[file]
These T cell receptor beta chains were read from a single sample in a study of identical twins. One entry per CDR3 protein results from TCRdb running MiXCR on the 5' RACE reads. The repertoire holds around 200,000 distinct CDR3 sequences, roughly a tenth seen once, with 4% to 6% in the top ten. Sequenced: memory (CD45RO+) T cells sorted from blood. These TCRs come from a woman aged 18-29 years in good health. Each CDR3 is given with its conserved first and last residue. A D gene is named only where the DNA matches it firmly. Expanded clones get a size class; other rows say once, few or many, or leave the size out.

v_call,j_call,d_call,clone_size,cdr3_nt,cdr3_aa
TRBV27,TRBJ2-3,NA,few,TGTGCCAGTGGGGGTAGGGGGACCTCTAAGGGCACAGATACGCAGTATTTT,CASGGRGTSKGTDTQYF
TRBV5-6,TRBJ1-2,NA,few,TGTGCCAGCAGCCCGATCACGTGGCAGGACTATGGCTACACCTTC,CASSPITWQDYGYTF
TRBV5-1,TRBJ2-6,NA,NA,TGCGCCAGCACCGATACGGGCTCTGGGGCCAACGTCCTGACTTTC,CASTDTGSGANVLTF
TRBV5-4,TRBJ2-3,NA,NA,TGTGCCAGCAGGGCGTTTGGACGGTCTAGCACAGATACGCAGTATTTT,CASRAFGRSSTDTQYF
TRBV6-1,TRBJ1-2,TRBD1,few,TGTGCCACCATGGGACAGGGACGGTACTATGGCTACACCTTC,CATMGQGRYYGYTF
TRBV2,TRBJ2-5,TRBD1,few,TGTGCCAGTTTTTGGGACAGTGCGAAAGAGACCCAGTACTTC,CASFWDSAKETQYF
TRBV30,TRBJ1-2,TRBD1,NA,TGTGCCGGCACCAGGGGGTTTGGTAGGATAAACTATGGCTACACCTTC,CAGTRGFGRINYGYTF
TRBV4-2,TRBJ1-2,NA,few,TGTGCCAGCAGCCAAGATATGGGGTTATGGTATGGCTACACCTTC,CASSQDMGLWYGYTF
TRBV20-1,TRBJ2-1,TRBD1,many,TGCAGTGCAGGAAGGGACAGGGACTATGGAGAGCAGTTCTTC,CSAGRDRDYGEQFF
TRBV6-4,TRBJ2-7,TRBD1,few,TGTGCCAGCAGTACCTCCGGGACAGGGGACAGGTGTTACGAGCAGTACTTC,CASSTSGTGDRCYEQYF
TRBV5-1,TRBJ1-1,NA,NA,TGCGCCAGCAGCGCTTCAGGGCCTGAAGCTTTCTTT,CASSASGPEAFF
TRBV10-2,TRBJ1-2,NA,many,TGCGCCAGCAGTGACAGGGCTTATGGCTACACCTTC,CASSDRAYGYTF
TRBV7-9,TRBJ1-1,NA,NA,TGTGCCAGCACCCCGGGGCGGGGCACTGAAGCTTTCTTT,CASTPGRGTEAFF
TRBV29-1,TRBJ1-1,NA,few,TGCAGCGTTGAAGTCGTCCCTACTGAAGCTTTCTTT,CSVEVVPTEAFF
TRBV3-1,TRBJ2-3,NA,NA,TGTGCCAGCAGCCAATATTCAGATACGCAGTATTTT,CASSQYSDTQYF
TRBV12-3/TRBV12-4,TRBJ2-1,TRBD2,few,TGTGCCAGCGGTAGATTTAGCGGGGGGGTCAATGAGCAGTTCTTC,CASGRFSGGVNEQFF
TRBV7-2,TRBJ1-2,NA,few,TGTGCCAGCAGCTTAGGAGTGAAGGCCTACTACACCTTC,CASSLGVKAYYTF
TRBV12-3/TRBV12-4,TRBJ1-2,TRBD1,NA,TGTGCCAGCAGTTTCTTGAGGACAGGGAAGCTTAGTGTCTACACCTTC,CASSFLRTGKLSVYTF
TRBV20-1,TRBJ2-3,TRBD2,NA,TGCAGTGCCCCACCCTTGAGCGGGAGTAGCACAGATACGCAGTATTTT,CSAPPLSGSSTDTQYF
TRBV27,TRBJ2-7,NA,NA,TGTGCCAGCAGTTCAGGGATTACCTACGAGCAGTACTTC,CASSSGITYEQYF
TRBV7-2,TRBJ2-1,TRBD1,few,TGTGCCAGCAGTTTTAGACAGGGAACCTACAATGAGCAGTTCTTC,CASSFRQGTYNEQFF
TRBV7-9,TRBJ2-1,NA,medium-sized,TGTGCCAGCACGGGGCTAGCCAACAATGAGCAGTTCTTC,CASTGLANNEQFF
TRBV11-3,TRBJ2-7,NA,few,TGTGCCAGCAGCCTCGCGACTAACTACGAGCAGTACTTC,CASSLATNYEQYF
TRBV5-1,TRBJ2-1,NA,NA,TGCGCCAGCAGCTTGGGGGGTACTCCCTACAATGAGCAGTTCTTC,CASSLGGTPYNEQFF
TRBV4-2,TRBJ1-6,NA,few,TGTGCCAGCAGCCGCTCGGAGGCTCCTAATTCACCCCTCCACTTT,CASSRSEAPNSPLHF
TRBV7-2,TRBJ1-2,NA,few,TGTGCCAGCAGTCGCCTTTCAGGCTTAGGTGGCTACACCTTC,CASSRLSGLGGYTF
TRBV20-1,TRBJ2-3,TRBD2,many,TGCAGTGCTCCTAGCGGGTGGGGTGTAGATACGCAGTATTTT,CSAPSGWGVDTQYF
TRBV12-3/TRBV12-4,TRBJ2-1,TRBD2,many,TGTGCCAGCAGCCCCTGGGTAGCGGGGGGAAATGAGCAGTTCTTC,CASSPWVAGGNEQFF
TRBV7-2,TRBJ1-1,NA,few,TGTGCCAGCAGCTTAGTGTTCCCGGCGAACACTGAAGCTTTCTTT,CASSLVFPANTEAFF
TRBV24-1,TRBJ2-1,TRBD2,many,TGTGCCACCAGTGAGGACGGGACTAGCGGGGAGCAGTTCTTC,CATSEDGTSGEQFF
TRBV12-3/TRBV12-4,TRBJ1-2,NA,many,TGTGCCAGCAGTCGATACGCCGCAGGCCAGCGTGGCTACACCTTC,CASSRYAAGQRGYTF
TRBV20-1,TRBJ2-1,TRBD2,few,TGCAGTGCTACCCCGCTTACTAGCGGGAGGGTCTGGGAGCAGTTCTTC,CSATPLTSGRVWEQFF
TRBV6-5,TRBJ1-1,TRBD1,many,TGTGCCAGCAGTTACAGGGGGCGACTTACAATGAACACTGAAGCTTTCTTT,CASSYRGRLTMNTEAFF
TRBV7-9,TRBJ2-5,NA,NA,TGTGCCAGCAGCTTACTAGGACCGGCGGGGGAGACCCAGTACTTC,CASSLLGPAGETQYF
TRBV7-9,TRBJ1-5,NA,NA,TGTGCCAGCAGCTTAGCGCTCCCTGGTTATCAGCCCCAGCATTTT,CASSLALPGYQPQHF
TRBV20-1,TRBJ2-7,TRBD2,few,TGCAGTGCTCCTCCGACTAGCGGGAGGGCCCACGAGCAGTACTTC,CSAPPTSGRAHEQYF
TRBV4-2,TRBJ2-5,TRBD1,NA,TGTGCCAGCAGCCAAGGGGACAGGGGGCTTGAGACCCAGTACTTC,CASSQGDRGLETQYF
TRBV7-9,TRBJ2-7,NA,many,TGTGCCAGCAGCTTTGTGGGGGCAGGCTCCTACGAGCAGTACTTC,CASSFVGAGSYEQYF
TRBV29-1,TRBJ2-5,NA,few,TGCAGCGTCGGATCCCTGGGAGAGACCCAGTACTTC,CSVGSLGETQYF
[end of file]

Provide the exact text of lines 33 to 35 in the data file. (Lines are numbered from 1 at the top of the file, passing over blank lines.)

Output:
TRBV12-3/TRBV12-4,TRBJ1-2,NA,many,TGTGCCAGCAGTCGATACGCCGCAGGCCAGCGTGGCTACACCTTC,CASSRYAAGQRGYTF
TRBV20-1,TRBJ2-1,TRBD2,few,TGCAGTGCTACCCCGCTTACTAGCGGGAGGGTCTGGGAGCAGTTCTTC,CSATPLTSGRVWEQFF
TRBV6-5,TRBJ1-1,TRBD1,many,TGTGCCAGCAGTTACAGGGGGCGACTTACAATGAACACTGAAGCTTTCTTT,CASSYRGRLTMNTEAFF